Saturday, 16 December 2017

I'll grant you ...

When nations establish productivity campaigns and initiatives, one feature is often financial support for companies (snd perhaps  universities and support agencies).

Firms are encouraged to apply for grant funding for additional resources or for specific support (for advice and consultancy, for example).

Some firms are obviously successful - and some are not.

The problem with such an approach is twofold.

Firstly, it encourages firms to become good at applying for grants - rather than being good at their core competencies.  Firms learn how to play this new game.

Secondly, it can help 'shore up' poorly performing firms - which does little for longer-term national productivity.

So, my recommendation is - don't do it .By all means (I would encourage you to) have a productivity campaign - but don't make grant funding central to it.



Saturday, 9 December 2017

I'd never thought about that.

Sometimes you hear or see something which really surprises you - and makes you think hard about your existing frame of reference.  Take this which I heard on the radio the other day...

A scientist who takes his inspiration for new inventions/innovations from the animal world (sorry, I can't recall his name) suggested that the received wisdom about the wheel being the greatest ever invention was fundamentally flawed.  The result he suggested of this flaw is that we have spent fortunes paving the world.  If we hadn't invented the wheel but had spent our time developing transport that could cope with uneven ground (as animals can), we would have saved all that investment - and had much more flexible transport systems.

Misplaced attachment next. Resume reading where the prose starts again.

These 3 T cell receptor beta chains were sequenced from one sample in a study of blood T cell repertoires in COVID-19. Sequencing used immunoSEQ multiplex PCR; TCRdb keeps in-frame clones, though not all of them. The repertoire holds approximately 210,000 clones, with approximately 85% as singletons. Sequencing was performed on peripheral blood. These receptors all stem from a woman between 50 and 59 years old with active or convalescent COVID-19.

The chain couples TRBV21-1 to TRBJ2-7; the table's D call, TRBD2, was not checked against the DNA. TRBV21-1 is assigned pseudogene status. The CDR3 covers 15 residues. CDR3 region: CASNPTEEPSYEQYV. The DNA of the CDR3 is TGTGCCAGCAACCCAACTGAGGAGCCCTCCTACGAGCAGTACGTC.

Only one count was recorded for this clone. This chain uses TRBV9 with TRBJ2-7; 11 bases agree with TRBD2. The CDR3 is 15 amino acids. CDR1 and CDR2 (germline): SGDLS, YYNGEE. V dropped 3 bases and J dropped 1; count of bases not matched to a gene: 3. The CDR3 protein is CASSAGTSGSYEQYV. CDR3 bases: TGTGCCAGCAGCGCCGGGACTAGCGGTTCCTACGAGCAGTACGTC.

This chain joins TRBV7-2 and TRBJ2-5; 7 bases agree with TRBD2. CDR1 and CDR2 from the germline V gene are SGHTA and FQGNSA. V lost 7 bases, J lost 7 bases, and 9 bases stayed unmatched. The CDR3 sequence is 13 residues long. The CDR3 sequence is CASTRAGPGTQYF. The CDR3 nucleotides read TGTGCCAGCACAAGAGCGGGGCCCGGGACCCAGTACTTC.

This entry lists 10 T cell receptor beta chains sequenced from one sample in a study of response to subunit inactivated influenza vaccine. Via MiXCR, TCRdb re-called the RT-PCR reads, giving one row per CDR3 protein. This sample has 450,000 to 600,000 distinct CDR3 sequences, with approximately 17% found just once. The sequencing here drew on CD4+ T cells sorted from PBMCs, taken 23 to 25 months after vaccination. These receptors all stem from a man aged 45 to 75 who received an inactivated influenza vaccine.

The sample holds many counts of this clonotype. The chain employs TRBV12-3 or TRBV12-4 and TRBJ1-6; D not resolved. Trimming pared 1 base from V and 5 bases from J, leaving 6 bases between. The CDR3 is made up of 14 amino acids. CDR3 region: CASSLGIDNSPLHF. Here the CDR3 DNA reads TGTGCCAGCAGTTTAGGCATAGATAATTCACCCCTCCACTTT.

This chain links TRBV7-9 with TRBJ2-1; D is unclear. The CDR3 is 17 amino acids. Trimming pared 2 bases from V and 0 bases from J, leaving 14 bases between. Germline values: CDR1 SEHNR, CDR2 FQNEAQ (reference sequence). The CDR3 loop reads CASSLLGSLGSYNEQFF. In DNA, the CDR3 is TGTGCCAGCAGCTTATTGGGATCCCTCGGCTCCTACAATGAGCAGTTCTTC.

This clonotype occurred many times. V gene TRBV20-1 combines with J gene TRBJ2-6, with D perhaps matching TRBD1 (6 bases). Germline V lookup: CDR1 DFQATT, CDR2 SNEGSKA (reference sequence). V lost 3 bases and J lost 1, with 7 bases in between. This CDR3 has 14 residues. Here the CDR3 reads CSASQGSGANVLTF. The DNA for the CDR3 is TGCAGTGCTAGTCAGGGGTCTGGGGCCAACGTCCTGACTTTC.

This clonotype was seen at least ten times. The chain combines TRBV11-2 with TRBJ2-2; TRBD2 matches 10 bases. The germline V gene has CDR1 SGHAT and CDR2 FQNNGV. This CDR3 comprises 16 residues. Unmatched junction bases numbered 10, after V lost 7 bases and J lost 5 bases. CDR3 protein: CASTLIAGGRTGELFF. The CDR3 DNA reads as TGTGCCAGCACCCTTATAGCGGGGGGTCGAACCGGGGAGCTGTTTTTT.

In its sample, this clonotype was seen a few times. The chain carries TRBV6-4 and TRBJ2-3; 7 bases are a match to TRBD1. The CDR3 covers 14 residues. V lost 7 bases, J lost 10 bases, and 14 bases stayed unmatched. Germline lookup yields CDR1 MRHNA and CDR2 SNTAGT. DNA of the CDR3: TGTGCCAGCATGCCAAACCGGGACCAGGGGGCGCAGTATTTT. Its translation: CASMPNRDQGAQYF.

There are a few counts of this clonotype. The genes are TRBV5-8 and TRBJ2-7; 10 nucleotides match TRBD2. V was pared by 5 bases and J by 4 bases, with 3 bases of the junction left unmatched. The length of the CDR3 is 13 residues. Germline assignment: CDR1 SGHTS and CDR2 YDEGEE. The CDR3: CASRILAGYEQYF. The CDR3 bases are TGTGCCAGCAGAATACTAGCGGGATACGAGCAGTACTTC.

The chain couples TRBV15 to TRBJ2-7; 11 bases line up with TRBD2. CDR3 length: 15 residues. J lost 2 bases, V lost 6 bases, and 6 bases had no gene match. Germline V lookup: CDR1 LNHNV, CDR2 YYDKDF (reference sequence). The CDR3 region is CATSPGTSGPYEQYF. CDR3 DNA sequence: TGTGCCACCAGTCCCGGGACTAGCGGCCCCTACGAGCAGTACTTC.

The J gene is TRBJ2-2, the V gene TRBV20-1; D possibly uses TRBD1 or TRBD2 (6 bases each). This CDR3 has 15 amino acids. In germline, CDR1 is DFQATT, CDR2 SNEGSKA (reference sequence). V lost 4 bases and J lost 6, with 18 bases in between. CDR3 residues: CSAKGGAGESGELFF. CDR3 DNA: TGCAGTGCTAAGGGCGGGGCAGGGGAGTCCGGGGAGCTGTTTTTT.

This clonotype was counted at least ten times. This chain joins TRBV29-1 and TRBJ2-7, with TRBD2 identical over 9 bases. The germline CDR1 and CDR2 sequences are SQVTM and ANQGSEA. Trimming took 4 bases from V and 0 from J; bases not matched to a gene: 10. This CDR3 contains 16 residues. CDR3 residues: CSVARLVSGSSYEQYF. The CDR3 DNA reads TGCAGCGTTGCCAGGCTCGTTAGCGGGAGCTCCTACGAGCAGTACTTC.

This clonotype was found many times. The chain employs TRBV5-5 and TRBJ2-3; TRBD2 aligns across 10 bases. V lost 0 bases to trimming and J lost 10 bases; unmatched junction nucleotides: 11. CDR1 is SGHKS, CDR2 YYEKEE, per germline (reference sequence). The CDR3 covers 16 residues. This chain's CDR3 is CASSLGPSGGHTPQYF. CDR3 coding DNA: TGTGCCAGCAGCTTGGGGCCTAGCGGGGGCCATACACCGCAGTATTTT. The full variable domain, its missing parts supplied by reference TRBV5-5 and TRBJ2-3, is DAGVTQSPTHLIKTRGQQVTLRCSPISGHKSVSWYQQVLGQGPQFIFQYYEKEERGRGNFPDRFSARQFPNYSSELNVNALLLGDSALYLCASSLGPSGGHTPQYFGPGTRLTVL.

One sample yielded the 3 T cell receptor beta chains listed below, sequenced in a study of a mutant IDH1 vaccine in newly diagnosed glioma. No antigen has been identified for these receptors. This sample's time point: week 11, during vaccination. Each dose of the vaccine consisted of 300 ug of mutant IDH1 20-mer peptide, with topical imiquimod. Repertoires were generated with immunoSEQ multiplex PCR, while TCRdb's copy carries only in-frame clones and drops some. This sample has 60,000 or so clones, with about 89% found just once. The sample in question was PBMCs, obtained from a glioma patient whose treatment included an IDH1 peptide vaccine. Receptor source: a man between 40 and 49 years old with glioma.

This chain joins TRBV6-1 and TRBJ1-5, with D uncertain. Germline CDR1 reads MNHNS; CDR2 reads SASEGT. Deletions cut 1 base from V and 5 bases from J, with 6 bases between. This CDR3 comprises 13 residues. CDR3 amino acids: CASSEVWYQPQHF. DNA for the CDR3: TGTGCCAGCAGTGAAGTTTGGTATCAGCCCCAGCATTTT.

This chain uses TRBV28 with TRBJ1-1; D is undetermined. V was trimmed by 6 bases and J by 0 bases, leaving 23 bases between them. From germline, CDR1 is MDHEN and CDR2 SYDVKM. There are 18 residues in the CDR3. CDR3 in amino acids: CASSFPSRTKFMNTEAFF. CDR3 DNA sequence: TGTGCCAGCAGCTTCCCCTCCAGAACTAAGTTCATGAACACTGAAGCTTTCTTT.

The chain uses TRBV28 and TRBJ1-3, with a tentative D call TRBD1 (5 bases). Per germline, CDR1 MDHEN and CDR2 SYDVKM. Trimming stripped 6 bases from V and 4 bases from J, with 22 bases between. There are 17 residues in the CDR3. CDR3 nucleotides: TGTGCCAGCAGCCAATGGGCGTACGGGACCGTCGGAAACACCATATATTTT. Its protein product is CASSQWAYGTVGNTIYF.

What other received wisdom has similar 'flaws?  How can we unlearn and undevelop in ways that will create higher productivity?

Saturday, 2 December 2017

No choice

I saw a piece recently suggesting that India has to choose between its traditional focus on spirituality and morality - and on modern profit-focused business methods.

What say I? I say 'Rubbish!"

There is no dichotomy here.  The two are perfectly in harmony.  Indeed I would argue that morality (but perhaps less so, spirituality) is essential.  Building a mission and vision on a core set of values with a strong moral focus is a good way to engage employees - and have them make a strong, positive contribution.

So there is no choice.  We can - and indeed should -  have both!

Saturday, 25 November 2017

Knowing makes the difference>

We expect our staff to work hard and to do their best.  But what is 'best'. I would contend it is something to do with always being aware of the company's mission, vision and values ands always acting in furtherance of the mission and vision whilst acting in accordance with company values ... and wherever and whenever possible doing so pro-actively off their own initiative.

This, of course, begs the question - do our employees know, and understand the company's mission and vision - and are they aware of the core values we expect?  If my 'definition, is right, and they do not know these things, they cannot be expected to do their best.  If they don't, it is our fault, not theirs.